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Flashcards in 16 ) Acute kidney injury Deck (10)
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prerenal acute kidney injury etiology ?

any condition leading to decreased renal perfusion

Volume depletion: e.g., hemorrhage, vomiting, diarrhea,

Decreased circulating volume: e.g., hepatorenal syndrome, cirrhosis, liver failure, nephrotic syndrome,

Hypotension: e.g., sepsis, dehydration, cardiogenic shock (decreased cardiac output)

Renal artery stenosis

Drugs affecting glomerular perfusion: e.g., cyclosporine,


intrinsic acute kidney injury etiology ?

any disease that leads to severe direct kidney damage.

Acute tubular necrosis (causes ∼ 85% of intrinsic AKIs): most commonly caused by sepsis, infection, ischemia

Glomerulonephritis (e.g., rapidly progressive glomerulonephritis

Hemolytic uremic syndrome (HUS)
Thrombotic thrombocytopenic purpura

acute tubulointerstitial nephritis


what is the etiology of post renal acute kidney injury ?

any condition that results in bilateral obstruction of urinary flow

Congenital malformations posterior urethral valves

Acquired obstructions
Benign prostatic hyperplasia (BPH)
neurogenic badder - MS


what are the 4 phases of AKI ? !

Initiating event (kidney injury)
= hours to days

Oliguric or anuric phase (1-3wks)
(maintenance phase)
oliguria = < 400 mL per 24 hours
anurea = < 50 ml/24 hrs = anuria

complication = pulmonary edema , hyperkalemia , metabolic acidosis , asterisks

Polyuric/diuretic phase
- 2 wks

Generally, the glomeruli recover faster than the tubular system,
Glomerular filtration returns to normal, which increases urine production (polyuria), while tubular reabsorption remains disturbed.

recovery phase = months to years
Kidney function and urine production normalize


clinical features of AKI ?

Oliguria or anuria
Signs of volume depletion
(in prerenal AKI caused by volume loss)
Orthostatic or frank hypotension and tachycardia

Reduced skin turgor
Signs of fluid overload

Heart failure
Shortness of breath


Signs of uremia
Anorexia, nausea
Encephalopathy, asterixis
Platelet dysfunction

decreased alertness and confusion

Signs of renal obstruction (in postrenal AKI)
Distended bladder
Incomplete voiding
Pain over the bladder or flanks



In severe cases: seizures or coma


acute tubular necrosis usually take place where ?

straight segment of the proximal tubule and the straight segment of the distal tubule (i.e., the thick ascending limb)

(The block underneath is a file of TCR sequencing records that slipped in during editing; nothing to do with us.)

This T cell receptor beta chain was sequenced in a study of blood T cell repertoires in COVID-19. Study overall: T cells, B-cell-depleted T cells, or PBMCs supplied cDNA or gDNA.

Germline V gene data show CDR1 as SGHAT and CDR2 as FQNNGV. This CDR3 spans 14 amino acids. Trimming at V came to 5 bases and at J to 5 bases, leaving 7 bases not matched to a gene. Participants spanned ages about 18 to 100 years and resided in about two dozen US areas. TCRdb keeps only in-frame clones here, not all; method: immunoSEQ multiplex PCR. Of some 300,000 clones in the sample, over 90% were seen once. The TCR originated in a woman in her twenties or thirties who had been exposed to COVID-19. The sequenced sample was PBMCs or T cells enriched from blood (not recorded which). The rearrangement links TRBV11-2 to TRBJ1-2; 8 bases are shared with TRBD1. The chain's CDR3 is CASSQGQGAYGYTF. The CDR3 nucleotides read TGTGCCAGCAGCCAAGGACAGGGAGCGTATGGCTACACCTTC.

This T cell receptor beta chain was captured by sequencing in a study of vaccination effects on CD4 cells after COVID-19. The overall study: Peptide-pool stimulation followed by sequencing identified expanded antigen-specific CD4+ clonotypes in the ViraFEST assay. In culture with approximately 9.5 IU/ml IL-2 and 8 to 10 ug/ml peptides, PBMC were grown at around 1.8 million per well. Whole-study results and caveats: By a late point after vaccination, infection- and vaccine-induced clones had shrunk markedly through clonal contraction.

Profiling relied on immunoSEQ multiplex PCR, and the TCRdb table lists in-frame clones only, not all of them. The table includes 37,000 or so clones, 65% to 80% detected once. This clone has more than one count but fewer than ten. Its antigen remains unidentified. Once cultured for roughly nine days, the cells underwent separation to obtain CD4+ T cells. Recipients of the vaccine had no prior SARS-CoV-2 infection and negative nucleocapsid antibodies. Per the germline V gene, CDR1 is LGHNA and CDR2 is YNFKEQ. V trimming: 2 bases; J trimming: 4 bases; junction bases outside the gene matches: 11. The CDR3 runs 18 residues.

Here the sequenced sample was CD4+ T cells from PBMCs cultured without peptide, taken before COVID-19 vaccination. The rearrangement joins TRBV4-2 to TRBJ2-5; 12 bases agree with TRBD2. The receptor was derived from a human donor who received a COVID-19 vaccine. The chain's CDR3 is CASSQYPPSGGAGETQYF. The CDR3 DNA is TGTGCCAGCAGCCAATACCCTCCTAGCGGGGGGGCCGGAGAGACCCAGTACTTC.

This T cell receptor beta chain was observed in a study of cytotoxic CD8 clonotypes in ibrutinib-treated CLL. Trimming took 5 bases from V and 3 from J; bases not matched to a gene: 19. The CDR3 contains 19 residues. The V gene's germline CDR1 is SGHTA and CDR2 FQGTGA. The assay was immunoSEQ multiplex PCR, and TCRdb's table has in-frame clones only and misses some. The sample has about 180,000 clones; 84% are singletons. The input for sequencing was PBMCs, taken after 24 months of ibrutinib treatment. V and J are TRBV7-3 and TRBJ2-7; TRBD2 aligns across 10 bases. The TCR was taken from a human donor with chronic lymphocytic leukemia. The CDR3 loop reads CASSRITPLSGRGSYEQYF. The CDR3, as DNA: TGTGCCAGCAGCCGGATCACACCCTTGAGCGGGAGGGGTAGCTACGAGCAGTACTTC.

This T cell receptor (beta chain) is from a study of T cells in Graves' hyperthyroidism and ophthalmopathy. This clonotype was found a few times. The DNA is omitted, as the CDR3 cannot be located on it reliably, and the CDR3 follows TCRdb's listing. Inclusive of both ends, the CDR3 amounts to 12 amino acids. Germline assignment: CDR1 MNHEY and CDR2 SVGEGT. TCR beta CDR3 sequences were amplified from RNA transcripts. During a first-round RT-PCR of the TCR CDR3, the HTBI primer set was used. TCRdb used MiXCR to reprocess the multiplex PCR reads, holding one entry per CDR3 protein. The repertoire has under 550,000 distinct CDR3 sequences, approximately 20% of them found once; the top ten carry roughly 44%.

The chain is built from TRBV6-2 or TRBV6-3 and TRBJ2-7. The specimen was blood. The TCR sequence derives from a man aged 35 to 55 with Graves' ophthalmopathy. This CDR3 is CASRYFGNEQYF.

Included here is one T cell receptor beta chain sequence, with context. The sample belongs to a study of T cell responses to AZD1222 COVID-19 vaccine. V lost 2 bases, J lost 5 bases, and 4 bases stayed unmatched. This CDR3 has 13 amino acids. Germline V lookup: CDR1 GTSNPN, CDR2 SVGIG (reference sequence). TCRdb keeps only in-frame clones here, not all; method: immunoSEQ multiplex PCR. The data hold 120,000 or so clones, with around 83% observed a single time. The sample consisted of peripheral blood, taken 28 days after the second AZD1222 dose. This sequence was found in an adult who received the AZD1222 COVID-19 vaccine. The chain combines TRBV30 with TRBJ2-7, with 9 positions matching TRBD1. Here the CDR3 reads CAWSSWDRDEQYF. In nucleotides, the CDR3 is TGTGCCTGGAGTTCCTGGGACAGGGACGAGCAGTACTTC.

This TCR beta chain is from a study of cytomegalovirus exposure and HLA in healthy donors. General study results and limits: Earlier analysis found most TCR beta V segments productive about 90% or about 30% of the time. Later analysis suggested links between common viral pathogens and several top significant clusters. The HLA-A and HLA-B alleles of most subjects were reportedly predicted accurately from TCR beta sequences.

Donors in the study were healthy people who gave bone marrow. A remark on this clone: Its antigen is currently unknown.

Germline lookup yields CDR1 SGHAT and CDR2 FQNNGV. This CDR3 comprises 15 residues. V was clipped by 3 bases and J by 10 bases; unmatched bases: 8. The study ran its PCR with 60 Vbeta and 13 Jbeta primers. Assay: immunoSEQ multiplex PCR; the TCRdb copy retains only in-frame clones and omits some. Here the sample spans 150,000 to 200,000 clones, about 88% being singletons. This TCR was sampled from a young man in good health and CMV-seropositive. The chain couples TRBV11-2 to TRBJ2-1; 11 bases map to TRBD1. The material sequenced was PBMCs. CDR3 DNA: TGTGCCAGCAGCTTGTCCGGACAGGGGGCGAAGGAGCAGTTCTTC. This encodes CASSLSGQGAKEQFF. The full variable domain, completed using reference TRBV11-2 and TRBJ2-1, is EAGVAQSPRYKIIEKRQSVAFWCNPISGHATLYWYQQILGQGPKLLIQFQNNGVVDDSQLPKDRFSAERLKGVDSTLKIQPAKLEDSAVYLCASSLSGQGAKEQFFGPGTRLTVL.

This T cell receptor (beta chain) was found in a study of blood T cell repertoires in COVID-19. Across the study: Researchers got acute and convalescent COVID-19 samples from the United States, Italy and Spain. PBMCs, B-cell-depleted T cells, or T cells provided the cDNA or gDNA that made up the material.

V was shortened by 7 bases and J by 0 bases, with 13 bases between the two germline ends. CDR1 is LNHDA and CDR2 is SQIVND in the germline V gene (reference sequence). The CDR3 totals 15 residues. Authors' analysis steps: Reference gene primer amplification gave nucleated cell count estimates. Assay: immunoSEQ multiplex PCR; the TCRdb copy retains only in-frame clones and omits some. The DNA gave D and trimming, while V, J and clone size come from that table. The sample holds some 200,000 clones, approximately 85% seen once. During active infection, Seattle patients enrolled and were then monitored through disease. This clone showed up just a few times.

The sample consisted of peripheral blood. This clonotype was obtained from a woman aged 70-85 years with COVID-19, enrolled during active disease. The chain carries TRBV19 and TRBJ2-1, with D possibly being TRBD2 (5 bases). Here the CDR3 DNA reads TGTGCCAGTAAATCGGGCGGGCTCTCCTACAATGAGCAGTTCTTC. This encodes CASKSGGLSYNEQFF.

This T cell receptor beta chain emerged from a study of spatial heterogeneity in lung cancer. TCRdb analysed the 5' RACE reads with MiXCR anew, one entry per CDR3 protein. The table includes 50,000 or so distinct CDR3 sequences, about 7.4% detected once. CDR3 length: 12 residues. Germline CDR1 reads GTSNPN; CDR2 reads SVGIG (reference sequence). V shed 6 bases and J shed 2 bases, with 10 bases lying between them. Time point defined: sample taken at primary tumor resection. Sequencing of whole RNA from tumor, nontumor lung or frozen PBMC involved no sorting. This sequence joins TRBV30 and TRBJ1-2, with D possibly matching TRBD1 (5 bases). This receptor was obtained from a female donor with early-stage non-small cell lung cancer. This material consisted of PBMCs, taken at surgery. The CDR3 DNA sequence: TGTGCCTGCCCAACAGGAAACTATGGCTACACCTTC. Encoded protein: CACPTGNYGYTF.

= most susceptible to ischemic changes


etiology of acute tubular necrosis ?

Ischemic: Injury occurs secondary to decreased renal blood flow:

Severe hypotension,


Thrombotic microangiopathy

Injury occurs directly due to nephrotoxic substances.

Contrast-induced nephropathy

Medication: aminoglycosides, cisplatin, amphotericin,
Pigment nephropathy

Myoglobinuria due to rhabdomyolysis (crush syndrome)


diagnosis of tubular necrosis ?

Blood findings: azotemia, hyperkalemia, and metabolic acidosis
Urinary findings
↑ Fractional excretion of sodium (FENa)

Urinary sediment
Muddy brown granular casts
Epithelial cell casts
Free renal tubular epithelial cells (due to denudation of the tubular basement membrane)


diagnosis of AKI

stage 1
serum creatinine increase by 0.3mg/dl within 48hr
urine output less than 0.5 ml/kg/h for 6-12hr

stage 2

serum creatinine 2-2.9 times higher than baseline
urine output less that 0.5ml/kg/hr for more than 12 hrs

stage 3
more than or equal 3 times higher
urine output less than 0.3ml/kg/hr for or at 24hrs


Elevated serum creatinine concentration
Serum BUN:creatinine ratio > 20:1

Low urine sodium concentration (< 20 mEq/L)
Low fractional excretion of sodium (FeNa < 1%)

High urine osmolality (> 500 mosm/kg) and specific gravity (> 1.010)



Elevated serum creatinine concentration and rapidly rising serum creatinine level
BUN:creatinine ratio < 15:1

metabolic acidosis, hyperphosphatemia, hypocalcemia,
hyperuricemia, and/or dyslipidemia

anemia - due to decreased EPO

Renal tubular epithelial cells or granular, muddy brown, or pigmented casts
Urine dipstick is positive for blood but negative for RBCs in rhabdomyolysis


post renal
Elevated serum creatinine concentration in bilateral obstruction

how you test fo rtsones and blocks


treatment ?

Replete volume with normal saline in patients with hypovolemia

Administer diuretics in patients with hypervolemia who are hemodynamically stable and not anuric

Replete volume with normal saline in suspected ATN or contrast-induced renal dysfunction

Consider corticosteroid or immunosuppressive therapy in RPGN or interstitial nephritis.

Treat infection.

Postrenal: Remove outflow obstructions with Foley catheter insertion, an indwelling bladder catheter, nephrostomy, or stenting